CHURNING BUTTER

Whilst residing in the small village of Punjalkatte, near Mangalore, Karnataka, we learned the traditional Vedic method of making butter. After the cow has been milked, the milk is boiled, offered to God, and then consumed. At night, a teaspoon of either sour raw milk (clabber) or left-over yoghurt is added to whatever milk has not been consumed that day. According to the Ayurveda, it is imperative  that the yoghurt (dadhi) be made from boiled milk otherwise such yoghurt will cause many diseases such as fever, anaemia and skin diseases (Astanga Hrdayam, Sutrasthana, 5.32).

 

 The next morning, the entire mixture has become yoghurt that is slightly lumpy in consistency (i.e. "curd.") This substance is then churned in a clay pot with a wooden churning rod for about half an hour until it gradually separates into a solid mass (butter or navanita) and a thin liquid (butter milk or takra). Both products are highly nutritious and medicinal (ibid, 5.33-36). Takra can be drunk as it is or mixed with herbs and spices. It is often mixed with rice and consumed at the end of a meal. Navanita can be then transformed into ghee (ghrta) by cooking on a low temperature until the milk solids separate from the butterfat. This pure butterfat is highly praised in the Ayurveda and is considered the best substanc among fats and oils for internal consumption (ibid, 16.2). It possesses many wonderful qualities such as promoting long life, good intelligence and a keen digestion (ibid, 5.37-39).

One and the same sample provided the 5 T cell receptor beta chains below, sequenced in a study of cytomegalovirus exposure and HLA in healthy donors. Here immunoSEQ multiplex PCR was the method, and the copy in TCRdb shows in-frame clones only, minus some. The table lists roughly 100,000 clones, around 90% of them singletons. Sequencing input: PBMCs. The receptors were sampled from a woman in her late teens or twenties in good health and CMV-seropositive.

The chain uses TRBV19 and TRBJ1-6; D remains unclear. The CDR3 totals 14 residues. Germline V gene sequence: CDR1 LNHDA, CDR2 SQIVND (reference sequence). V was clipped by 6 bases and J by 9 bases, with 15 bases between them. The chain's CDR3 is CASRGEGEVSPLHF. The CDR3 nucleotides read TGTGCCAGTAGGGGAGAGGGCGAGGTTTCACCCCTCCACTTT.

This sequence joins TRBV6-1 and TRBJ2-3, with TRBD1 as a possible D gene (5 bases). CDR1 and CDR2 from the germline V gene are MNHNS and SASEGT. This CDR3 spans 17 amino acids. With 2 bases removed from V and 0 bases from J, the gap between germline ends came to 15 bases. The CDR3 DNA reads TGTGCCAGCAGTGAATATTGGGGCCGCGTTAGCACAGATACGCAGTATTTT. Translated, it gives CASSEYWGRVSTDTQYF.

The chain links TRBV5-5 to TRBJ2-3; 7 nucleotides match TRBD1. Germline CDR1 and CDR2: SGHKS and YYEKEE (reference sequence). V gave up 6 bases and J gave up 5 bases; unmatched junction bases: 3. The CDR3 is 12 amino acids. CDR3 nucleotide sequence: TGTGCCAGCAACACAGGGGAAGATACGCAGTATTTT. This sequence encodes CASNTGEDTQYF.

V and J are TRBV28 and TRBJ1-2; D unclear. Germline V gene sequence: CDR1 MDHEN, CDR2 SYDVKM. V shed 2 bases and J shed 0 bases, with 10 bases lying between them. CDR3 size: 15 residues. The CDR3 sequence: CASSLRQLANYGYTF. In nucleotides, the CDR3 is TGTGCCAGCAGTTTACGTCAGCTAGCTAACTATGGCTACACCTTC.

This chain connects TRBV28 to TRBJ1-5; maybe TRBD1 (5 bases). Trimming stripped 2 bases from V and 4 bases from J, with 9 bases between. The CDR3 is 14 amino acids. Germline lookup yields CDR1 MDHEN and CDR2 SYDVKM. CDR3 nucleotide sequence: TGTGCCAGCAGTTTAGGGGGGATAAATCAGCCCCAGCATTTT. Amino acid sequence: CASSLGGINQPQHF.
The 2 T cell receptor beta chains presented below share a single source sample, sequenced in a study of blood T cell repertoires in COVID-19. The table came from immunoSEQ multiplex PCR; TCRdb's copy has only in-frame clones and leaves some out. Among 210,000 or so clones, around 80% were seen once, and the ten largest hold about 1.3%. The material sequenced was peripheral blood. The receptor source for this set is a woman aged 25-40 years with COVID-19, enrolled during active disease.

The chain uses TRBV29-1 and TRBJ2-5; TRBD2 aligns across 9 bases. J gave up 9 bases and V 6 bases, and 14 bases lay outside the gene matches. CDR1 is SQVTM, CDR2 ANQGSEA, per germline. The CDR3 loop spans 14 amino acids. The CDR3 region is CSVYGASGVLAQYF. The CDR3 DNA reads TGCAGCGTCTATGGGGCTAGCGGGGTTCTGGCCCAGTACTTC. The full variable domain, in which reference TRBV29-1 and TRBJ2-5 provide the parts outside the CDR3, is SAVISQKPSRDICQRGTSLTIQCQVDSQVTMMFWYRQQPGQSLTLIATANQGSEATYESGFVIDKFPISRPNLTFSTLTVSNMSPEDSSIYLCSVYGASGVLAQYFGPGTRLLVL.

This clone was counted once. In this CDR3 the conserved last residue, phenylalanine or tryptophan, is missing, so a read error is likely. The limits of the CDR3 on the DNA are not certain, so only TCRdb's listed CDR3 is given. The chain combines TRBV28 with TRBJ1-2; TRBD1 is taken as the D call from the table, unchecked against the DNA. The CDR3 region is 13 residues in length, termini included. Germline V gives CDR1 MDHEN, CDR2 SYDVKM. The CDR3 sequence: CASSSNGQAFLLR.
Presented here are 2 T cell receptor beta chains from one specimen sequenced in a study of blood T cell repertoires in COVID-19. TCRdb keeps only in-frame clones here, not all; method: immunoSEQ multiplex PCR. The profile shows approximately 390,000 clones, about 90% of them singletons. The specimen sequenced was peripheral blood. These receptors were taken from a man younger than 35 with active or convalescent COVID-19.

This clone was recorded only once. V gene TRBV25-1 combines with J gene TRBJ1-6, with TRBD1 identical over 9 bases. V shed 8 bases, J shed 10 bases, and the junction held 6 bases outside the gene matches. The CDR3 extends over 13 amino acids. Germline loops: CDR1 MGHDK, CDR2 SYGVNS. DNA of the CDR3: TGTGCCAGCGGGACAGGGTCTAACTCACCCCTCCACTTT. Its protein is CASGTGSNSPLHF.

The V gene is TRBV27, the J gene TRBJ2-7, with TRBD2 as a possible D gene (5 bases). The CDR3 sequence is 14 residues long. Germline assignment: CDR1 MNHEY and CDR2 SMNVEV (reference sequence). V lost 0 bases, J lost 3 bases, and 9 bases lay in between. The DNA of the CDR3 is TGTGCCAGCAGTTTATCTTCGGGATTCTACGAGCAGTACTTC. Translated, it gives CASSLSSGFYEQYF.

"If we really want to cultivate the human spirit in society we must have first-class intelligent men to guide the society, and to develop the finer tissues of our brains we must assimilate vitamin values from milk.[...]  No society can improve in transcendental knowledge without the guidance of such first-class men, and no brain can assimilate the subtle form of knowledge without fine brain tissues. For such important brain tissues we require a sufficient quantity of milk and milk preparations." 

-Srila Prabhupada

Light of the Bhagavata 27, Purport

 

 

"Milk is compared to nectar, which one can drink to become immortal. Of course, simply drinking milk will not make one immortal, but it can increase the duration of one's life. In modern civilization, men do not think milk to be important, and therefore they do not live very long. Although in this age men can live up to one hundred years, their duration of life is reduced because they do not drink large quantities of milk. This is a sign of Kali-yuga. In Kali-yuga, instead of drinking milk, people prefer to slaughter an animal and eat its flesh. The Supreme Personality of Godhead, in His instructions of Bhagavad-gītā, advises go-rakṣya, which means cow protection. The cow should be protected, milk should be drawn from the cows, and this milk should be prepared in various ways. One should take ample milk, and thus one can prolong one's life, develop his brain, execute devotional service, and ultimately attain the favor of the Supreme Personality of Godhead. As it is essential to get food grains and water by digging the earth, it is also essential to give protection to the cows and take nectarean milk from their milk bags."

-Srila Prabhupada

SB 8.6.12 Purport